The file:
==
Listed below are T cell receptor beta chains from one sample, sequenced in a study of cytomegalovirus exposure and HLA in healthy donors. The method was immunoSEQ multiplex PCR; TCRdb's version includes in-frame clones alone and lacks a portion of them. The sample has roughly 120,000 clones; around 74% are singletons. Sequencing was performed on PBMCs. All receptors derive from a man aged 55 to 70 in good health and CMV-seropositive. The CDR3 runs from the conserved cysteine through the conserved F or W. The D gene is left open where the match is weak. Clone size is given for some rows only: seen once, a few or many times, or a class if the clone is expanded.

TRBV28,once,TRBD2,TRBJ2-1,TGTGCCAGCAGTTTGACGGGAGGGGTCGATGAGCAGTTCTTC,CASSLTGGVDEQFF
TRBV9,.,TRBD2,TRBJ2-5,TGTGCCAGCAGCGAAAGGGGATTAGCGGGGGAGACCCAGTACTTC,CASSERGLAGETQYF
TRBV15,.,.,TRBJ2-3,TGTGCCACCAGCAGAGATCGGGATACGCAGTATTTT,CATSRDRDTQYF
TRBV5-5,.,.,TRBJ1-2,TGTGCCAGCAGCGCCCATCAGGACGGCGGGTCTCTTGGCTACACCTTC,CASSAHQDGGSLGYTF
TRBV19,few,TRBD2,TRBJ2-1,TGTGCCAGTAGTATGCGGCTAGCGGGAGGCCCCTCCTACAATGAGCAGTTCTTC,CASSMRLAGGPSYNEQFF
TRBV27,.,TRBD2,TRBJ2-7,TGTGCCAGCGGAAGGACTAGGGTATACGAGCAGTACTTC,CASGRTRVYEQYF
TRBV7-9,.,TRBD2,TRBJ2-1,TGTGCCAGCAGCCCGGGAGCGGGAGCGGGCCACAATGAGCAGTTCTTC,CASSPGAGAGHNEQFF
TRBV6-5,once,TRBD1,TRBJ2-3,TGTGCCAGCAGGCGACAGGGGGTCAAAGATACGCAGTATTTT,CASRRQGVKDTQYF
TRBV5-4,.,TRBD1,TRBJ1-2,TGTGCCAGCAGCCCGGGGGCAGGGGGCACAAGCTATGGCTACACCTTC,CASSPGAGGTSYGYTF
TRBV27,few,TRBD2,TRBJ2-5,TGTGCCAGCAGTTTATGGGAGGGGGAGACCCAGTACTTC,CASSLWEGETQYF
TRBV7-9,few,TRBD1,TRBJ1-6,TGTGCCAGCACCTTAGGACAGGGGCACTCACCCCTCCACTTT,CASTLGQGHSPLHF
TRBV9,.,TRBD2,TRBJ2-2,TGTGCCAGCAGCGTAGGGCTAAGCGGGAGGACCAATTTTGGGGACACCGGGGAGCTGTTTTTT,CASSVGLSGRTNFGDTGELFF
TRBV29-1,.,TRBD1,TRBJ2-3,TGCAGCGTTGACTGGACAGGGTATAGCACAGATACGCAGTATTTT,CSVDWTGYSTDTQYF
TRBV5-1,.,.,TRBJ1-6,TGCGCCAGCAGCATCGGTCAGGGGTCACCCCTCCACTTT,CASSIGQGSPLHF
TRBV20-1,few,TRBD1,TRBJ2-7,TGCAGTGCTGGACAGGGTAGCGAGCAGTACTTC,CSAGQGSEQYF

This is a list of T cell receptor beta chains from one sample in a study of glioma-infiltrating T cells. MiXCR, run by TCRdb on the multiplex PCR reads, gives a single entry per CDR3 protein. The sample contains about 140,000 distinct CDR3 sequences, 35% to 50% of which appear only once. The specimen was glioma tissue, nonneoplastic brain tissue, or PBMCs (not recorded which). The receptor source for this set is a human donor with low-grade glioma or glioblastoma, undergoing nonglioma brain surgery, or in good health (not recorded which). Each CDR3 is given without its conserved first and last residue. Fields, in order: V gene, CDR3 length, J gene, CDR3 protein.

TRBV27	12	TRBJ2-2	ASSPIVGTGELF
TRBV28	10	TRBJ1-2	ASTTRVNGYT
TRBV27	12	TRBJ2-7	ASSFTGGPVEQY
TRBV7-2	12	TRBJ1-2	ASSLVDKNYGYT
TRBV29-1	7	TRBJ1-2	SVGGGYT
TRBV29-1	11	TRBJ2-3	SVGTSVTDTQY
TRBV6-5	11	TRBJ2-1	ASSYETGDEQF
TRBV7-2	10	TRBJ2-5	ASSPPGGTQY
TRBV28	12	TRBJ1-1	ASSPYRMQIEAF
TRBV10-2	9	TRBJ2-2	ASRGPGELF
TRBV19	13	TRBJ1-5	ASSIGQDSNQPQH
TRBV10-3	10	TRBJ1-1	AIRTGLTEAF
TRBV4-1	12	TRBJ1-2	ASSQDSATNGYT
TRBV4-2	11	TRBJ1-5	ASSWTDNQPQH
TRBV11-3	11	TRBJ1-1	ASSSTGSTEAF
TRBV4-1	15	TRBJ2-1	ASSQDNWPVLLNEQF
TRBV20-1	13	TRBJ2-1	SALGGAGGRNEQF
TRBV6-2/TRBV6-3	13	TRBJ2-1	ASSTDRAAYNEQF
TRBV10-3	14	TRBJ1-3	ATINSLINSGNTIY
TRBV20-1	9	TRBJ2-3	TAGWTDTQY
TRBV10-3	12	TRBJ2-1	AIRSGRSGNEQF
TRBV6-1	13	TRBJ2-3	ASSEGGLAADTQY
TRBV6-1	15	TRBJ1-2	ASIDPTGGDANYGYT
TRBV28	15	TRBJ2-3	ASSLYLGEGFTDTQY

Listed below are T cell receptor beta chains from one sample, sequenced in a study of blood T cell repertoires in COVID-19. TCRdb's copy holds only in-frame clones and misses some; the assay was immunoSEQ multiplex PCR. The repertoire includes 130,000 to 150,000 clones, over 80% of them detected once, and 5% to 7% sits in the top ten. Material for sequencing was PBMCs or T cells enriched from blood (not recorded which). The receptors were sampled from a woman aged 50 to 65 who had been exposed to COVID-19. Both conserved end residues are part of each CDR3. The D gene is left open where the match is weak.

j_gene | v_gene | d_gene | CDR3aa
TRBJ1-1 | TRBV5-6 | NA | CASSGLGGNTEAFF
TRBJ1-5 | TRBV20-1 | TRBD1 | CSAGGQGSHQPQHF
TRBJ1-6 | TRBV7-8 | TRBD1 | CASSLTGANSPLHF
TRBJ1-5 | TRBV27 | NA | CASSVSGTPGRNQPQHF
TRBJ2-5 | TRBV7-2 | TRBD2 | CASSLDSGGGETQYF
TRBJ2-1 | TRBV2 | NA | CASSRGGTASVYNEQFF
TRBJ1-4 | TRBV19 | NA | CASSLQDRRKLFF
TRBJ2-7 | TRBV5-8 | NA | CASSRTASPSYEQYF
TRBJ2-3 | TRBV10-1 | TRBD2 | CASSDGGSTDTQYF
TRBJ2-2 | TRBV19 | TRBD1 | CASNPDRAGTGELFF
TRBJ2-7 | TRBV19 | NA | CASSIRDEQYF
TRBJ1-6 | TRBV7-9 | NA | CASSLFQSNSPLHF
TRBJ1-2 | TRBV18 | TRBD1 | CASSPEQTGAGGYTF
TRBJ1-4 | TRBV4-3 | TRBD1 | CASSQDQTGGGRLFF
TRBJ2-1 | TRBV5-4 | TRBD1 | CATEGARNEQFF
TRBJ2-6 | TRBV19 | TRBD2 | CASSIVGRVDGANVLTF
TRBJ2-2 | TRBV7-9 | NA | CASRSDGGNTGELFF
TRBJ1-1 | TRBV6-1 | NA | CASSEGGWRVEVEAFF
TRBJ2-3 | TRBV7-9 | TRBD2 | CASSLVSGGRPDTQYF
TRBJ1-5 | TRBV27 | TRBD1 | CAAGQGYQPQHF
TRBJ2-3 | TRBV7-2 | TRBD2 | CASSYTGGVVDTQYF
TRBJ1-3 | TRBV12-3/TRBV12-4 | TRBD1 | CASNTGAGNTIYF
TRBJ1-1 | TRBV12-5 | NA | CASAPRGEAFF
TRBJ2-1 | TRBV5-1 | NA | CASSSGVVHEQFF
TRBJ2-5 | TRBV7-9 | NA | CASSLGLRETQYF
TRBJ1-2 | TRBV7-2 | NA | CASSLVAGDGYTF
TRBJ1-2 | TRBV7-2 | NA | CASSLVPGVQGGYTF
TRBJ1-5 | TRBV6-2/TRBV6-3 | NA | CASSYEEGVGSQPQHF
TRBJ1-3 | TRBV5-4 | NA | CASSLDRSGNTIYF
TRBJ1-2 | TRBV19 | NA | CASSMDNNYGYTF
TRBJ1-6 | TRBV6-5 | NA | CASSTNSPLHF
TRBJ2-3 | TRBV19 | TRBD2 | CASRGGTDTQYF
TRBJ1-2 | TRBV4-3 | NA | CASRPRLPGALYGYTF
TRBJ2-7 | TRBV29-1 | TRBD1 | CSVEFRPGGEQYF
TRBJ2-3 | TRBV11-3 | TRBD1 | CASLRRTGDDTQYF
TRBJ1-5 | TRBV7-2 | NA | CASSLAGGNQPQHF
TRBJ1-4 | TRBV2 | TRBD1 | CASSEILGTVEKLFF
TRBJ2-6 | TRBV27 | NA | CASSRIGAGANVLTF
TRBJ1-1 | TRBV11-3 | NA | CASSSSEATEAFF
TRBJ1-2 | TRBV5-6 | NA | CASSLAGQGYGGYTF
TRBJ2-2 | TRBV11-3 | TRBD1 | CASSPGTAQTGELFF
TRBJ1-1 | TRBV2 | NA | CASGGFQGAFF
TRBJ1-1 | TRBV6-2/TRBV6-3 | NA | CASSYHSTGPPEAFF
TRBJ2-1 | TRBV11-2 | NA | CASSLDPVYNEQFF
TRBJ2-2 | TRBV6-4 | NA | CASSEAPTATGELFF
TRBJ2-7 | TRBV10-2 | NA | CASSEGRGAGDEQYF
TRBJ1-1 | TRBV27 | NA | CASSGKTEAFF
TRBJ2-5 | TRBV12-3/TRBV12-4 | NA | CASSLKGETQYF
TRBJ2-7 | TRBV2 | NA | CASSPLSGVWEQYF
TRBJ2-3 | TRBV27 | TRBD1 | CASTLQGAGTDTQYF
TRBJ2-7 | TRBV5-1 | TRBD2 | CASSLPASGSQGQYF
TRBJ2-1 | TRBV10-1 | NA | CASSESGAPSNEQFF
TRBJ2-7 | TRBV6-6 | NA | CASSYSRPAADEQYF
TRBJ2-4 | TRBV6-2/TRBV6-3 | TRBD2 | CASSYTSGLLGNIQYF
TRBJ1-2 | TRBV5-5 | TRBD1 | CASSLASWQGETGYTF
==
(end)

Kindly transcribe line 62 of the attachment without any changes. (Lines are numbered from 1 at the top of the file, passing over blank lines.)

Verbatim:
TRBJ2-3 | TRBV7-9 | TRBD2 | CASSLVSGGRPDTQYF